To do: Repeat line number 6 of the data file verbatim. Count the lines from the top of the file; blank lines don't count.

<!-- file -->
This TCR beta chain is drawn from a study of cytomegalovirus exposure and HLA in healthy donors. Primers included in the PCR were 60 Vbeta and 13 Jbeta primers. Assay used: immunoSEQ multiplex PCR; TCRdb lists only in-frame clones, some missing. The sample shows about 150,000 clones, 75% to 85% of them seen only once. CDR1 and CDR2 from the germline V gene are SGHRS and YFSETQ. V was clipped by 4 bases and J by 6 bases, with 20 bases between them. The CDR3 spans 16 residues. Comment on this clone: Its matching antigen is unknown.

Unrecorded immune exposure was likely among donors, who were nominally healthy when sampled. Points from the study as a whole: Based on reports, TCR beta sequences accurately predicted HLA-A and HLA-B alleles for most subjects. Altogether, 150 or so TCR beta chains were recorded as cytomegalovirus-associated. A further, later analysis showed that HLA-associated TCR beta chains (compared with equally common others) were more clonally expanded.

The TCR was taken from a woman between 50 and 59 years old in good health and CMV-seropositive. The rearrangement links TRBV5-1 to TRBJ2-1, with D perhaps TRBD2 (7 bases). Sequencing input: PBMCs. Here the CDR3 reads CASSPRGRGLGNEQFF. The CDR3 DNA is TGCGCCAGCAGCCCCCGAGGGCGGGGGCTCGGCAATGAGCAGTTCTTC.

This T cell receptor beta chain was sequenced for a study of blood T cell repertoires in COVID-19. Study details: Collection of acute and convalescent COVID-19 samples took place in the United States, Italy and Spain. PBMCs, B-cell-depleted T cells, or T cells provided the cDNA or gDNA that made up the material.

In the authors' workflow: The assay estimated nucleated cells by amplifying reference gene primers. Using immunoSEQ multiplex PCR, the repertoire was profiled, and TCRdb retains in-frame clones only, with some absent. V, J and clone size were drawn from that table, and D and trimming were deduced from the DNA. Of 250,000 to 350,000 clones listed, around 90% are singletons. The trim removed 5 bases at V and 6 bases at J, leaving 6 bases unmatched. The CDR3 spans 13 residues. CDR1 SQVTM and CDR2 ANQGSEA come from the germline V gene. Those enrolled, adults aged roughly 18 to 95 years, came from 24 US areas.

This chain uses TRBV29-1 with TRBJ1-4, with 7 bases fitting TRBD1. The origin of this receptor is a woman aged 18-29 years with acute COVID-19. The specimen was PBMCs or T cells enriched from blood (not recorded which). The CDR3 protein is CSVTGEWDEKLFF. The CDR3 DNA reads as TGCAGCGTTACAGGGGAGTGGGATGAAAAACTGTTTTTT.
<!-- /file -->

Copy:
This chain uses TRBV29-1 with TRBJ1-4, with 7 bases fitting TRBD1. The origin of this receptor is a woman aged 18-29 years with acute COVID-19. The specimen was PBMCs or T cells enriched from blood (not recorded which). The CDR3 protein is CSVTGEWDEKLFF. The CDR3 DNA reads as TGCAGCGTTACAGGGGAGTGGGATGAAAAACTGTTTTTT.